Skip to main content
Cristian Walk
Cristian Walk
Beyond their research, publication activity, grant proposal writing, and the challenge of staying on top of an ever-burgeoning historiography, graduate students in UNC’s history department are, first and foremost, training to become educators. Thus, it is significant that Cristian Walk was selected as one of five winners of the College of Arts and Sciences’ 2022 Tanner Award for Excellence in Undergraduate Teaching. Walk, a Ph.D student focused on labor, business, and Latinx history in the U.S., notes that he is “honored to have received this award,” and “especially grateful to the students and professors who spent so much time submitting documents and testimony on my behalf.” His experiences as a teaching assistant have further shaped his own work, as, in his words, “I’ve increasingly tried to think about my own work in pedagogical and historiographical questions, allowing me to think through how I would organize a course on American labor or business history.”

The Tanner Award for Excellence in Undergraduate Teaching was founded in 1952 by Sarah Tanner and her brother, Kenneth Spencer Tanner, in memory of their parents. The award was established to recognize excellence in inspirational teaching of undergraduate students, especially those in their first and second years of their undergraduate career. In 1990 UNC expanded the award to include the work of graduate teaching assistants. This year, awardees included graduate teaching assistants from the Departments of Computer Science, Psychology, and Political Science. The presence of a historian in this competitive field testifies not only to Walk’s talent as an educator, but also to the fact that, at its best, historical pedagogy emphasizes patience, compassion, and building relationships with their students.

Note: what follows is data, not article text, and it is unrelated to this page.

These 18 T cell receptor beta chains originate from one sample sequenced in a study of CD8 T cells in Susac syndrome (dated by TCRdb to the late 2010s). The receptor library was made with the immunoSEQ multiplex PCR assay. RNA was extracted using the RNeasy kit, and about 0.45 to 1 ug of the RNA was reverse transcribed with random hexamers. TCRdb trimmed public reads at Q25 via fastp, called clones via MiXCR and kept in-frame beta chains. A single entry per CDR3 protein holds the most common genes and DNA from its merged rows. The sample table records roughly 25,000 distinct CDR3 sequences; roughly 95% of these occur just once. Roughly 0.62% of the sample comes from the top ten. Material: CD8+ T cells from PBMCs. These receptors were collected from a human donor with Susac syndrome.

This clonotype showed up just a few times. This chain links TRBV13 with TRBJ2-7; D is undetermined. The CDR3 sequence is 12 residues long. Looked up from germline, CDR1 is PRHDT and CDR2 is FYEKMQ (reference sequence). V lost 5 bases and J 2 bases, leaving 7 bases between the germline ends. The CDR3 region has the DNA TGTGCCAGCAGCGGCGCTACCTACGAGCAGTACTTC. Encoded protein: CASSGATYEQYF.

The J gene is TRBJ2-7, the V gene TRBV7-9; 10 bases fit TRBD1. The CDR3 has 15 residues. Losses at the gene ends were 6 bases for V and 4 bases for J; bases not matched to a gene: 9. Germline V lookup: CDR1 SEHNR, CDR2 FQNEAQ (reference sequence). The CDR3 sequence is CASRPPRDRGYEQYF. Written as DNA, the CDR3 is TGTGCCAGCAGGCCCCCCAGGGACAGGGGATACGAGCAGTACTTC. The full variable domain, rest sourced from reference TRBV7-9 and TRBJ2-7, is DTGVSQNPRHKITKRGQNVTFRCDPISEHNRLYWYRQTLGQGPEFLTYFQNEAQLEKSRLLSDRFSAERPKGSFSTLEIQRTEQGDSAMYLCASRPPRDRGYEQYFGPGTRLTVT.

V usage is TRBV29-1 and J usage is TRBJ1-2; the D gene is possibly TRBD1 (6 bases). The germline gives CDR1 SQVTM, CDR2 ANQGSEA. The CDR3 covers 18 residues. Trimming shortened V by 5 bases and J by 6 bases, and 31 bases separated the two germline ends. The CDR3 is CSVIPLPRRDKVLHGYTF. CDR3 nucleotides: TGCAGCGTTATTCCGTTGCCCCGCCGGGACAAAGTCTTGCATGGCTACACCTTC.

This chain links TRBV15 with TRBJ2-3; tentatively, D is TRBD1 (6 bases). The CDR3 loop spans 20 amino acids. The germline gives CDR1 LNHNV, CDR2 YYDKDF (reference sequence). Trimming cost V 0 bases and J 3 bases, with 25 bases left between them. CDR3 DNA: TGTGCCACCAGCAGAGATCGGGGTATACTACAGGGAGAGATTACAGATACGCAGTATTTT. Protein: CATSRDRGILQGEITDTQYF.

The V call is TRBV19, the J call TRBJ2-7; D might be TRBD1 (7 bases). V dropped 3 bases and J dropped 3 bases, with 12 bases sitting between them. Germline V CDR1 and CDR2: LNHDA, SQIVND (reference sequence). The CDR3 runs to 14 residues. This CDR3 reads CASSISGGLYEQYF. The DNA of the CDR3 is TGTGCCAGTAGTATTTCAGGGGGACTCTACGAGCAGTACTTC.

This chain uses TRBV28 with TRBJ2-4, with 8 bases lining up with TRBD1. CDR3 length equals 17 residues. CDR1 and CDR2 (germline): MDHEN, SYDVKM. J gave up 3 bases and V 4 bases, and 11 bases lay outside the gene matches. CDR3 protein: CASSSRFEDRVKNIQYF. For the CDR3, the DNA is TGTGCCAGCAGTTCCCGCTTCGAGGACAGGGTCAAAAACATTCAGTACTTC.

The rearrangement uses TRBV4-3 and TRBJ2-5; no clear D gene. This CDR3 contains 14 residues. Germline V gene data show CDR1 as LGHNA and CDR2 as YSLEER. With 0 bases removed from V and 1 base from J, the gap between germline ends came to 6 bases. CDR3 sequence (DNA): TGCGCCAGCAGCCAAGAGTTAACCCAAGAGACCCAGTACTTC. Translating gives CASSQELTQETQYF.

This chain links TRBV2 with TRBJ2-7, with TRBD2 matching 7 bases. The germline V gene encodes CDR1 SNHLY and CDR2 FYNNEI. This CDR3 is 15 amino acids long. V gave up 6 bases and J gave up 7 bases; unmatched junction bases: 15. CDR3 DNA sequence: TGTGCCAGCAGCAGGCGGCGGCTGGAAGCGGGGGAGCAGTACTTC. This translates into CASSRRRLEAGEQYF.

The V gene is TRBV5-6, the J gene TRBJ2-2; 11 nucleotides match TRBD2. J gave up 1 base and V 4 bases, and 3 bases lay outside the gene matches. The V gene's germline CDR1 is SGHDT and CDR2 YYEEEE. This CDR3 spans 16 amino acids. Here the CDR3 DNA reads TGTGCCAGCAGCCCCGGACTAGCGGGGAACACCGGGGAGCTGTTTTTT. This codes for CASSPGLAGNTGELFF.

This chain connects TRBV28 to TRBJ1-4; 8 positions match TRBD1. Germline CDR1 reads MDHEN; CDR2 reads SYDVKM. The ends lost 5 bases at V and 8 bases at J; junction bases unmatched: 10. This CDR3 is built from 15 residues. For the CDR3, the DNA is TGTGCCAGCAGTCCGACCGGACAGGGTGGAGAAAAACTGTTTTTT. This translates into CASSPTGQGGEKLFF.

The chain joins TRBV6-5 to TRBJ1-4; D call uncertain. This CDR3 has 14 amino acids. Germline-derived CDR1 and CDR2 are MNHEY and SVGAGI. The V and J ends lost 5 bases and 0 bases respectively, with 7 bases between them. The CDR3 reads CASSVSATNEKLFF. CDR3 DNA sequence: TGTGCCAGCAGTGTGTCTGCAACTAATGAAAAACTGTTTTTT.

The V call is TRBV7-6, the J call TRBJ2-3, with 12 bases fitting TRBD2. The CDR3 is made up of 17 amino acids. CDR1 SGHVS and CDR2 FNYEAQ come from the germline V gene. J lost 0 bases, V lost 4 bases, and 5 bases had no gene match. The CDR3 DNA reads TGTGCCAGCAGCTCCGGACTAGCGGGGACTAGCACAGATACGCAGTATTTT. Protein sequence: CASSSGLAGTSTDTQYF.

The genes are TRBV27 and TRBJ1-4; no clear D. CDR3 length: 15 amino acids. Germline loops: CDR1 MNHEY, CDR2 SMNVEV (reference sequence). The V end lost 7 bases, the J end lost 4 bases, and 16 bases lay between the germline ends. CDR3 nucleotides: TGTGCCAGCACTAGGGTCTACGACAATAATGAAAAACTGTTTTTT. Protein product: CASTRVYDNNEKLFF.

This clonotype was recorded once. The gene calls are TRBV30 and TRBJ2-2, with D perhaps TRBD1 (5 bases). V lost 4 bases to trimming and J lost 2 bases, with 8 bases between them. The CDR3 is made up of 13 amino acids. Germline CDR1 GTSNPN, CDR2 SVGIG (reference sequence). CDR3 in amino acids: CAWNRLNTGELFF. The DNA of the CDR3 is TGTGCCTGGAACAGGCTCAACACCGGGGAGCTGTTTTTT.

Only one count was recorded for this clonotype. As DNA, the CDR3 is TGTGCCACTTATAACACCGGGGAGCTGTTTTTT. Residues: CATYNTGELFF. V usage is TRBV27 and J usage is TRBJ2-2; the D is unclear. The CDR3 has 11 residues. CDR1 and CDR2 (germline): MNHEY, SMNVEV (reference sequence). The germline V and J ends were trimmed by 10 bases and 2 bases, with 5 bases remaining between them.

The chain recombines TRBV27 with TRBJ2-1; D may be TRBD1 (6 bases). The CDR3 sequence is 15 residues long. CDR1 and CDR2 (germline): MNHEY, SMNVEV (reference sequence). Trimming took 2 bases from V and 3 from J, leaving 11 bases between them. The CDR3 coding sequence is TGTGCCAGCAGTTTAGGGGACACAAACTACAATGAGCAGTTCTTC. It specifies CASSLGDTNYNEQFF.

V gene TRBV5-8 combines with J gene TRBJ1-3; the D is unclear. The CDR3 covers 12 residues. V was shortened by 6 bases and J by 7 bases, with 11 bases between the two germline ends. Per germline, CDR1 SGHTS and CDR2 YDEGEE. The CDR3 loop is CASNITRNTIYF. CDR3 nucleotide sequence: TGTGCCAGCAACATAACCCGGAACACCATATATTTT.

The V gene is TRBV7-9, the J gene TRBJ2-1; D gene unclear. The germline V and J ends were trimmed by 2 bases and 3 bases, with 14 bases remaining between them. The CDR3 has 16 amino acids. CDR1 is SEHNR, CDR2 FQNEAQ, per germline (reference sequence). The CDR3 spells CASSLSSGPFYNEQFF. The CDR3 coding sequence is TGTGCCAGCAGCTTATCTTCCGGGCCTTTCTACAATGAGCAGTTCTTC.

Reflecting on his own time in the classroom, where he developed the skills recognized by the Tanner Award, Walk comments that “the most rewarding part about teaching undergrads is building a meaningful relationship with students and giving them the tools to learn on their own.” He adds, “It is especially rewarding to see students using the tools we teach them to craft their own arguments – especially when they challenge dominant narratives, including those we propagate.” Walk received the Tanner Award while teaching a course on conspiracy theories and historical truth, and he advises his students to “think critically and approach the classroom and entire university system with a healthy dose of skepticism. How does power shape the types of arguments we hear in the classroom and those who make them? That type of question should inform how students approach education and is one that I wish I knew long ago.”

While honored to have received an award for his teaching skills, Walk also wants to use it as a way of drawing attention to the hard work of his graduate student colleagues in the Department of History, who also deserve recognition for their pedagogy and empathy toward students. On this note, he draws attention to the ongoing plight of graduate students in the department: “If UNC really wanted to honor their teachers, they would pay all of us a living wage, not give out a few awards.”

–Nicole Harry

Comments are closed.